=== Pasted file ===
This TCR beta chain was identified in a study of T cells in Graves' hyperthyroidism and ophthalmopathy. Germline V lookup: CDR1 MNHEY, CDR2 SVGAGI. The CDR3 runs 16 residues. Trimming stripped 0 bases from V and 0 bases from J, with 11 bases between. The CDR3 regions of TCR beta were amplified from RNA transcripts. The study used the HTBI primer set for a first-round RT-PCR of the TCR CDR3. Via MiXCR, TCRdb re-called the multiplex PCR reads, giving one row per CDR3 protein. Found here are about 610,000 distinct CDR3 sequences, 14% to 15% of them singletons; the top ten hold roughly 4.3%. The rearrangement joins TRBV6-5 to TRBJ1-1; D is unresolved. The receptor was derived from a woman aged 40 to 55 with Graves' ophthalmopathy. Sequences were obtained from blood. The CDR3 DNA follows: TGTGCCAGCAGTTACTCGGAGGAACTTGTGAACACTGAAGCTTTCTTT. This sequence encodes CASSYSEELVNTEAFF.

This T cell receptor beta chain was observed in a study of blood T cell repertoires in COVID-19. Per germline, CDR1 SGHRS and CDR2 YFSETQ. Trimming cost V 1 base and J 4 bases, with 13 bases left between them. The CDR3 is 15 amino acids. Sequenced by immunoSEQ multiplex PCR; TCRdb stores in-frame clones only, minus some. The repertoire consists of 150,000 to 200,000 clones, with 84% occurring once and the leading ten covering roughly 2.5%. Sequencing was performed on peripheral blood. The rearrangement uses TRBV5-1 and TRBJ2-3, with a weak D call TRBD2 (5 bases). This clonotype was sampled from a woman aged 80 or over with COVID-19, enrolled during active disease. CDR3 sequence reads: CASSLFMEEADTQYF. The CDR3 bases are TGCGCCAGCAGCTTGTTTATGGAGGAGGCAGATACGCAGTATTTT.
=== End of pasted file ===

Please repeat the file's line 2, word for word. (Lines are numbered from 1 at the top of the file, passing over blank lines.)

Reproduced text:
This T cell receptor beta chain was observed in a study of blood T cell repertoires in COVID-19. Per germline, CDR1 SGHRS and CDR2 YFSETQ. Trimming cost V 1 base and J 4 bases, with 13 bases left between them. The CDR3 is 15 amino acids. Sequenced by immunoSEQ multiplex PCR; TCRdb stores in-frame clones only, minus some. The repertoire consists of 150,000 to 200,000 clones, with 84% occurring once and the leading ten covering roughly 2.5%. Sequencing was performed on peripheral blood. The rearrangement uses TRBV5-1 and TRBJ2-3, with a weak D call TRBD2 (5 bases). This clonotype was sampled from a woman aged 80 or over with COVID-19, enrolled during active disease. CDR3 sequence reads: CASSLFMEEADTQYF. The CDR3 bases are TGCGCCAGCAGCTTGTTTATGGAGGAGGCAGATACGCAGTATTTT.